Yesterday we did the drive to Pangandaran again for Sara’s day off. We went with some new friends who are staying at the hotel, Scotty is from NZ and Natalia from Canada. We went and met a local guy who wanted to take us to his village to show us how palm sugar is made. So after a breakfast of rambutans and fresh coconut juice we hopped on the bikes and rode into the village. We wove around little dirt tracks past goats mating and buffalo babies, past kids jumping for our attention and little colourful houses, through expanses of rice fields and jungles of dense foliage. We stopped at a little hut in the middle of nowhere where a woman was boiling up palm sugar… We drank a little, much to the dismay of this womans two year old who lost the plot that these giant white people got to drink the sugary liquid and she wasn’t allowed. It was sweet and thick, like melted Werthers Originals… like a toffee tea or something. She then plied us with potatoes cooked in the juices of the palm sugar, sweet and starchy and warm, with banana leaves to protect our hands.

soft chewy palm sugar

We went to another village to try the stuff once its made. When it’s set and cooling in a little disc shape that they then sell and export. We got there just after it the sugar had been set in its mould and it was soft and chewy, still warm and it was like the best toffee in the world – palm sugar… gotta love it.

With that sugar high we kept riding around, visiting random places and being stalked by a gang of little children who were playing a version of musical statues. Who let me take some beautiful photographs at them and laughed hysterically at me for no clear reason.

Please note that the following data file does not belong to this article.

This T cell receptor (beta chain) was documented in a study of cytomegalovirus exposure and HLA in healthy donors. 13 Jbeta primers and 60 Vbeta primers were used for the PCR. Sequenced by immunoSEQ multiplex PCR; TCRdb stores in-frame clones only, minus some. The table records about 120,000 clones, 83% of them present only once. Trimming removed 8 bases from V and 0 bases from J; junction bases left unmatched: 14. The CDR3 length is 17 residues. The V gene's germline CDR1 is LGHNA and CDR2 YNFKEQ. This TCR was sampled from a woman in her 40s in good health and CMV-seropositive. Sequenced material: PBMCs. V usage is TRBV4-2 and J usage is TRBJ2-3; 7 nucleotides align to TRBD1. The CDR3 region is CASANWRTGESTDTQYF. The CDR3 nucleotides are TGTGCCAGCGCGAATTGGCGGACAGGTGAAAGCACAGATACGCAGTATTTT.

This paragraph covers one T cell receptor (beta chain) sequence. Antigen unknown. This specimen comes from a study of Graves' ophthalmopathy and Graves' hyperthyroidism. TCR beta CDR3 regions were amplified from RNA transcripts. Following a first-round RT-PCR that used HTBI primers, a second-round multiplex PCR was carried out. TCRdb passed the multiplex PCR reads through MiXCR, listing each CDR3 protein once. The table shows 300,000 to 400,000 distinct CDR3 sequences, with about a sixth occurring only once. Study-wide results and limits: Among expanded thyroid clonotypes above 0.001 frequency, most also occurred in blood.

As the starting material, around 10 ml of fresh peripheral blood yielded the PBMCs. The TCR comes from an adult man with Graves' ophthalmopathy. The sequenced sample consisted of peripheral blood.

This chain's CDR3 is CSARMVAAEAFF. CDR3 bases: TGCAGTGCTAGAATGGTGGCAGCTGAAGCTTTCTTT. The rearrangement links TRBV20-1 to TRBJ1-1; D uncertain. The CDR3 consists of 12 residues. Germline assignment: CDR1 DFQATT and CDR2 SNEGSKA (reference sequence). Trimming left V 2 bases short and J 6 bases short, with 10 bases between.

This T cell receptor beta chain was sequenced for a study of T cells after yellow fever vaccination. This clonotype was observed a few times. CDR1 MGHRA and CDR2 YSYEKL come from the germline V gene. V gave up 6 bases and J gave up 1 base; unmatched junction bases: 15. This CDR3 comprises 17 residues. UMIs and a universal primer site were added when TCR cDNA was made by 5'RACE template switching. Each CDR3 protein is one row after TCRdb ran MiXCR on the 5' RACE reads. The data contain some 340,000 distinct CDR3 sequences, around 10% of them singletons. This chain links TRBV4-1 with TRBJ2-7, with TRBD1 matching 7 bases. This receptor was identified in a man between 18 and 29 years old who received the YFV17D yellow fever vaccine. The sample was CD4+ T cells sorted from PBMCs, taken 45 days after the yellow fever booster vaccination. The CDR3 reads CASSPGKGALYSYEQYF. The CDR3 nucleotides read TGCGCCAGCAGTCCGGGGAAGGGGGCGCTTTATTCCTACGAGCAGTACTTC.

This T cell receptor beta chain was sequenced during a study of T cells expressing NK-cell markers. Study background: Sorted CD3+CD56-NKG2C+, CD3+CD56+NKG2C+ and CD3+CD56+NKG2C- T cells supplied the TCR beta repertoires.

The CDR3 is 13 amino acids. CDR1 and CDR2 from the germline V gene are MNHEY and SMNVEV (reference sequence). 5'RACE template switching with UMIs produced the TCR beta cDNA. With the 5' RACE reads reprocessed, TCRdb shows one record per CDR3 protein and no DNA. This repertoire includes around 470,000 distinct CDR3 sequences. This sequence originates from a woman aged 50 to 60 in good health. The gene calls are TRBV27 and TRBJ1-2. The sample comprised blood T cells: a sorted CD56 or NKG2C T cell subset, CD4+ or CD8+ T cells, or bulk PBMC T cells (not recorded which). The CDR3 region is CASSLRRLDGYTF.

Eventually we ended up at Citumang. A beautiful swimming hole – our local public pool you could say, a natural waterfall with clear turquoise water, great ledges to jump off and wonderful caves to swim under and explore – unless you are afraid of snakes. The water in this mountain fed river is clean and fresh and cold… Wonderfully refreshing on sun-kissed skin after a day on the bike.

our local swimming pool

I’m preparing to head back to Australia in less than a week, and although I want to be there, I don’t want to leave here either. I’ve become very attached to this little place. I’m calm here. I love it here. It’s salty and sweaty and sunny and quiet. It’s like I’ve come home after a long day at work… and I find it just how I want it to be. But it’s like that every day… when I wake up… and there never is a long day at work, there never is any stress. Just long sunny days where I get up early and go to bed early. Where I ride through the rice fields at dusk and see thousands of dragon flies darting around. Where in the night I sit with a beer and I watch geckos catching moths and eating them or bats darting around looking for snacks, or kittens playing and kids laughing. There is something magic about this place…

Yesterday when we drove back from Citumang, BK was deserted. There was no one here, every shop was closed, every restaurant, bar one, shut up… it was only 5pm. The tourists are gone, the kids back at school, the adults are having a holiday of their own now. So we sat at the one open warung, with some local friends and ate rice and chicken with our hands, drinking hot lemon tea with brown sugar and watching the rain.

A cup of sweet tea and the need to drink it.

Another day done.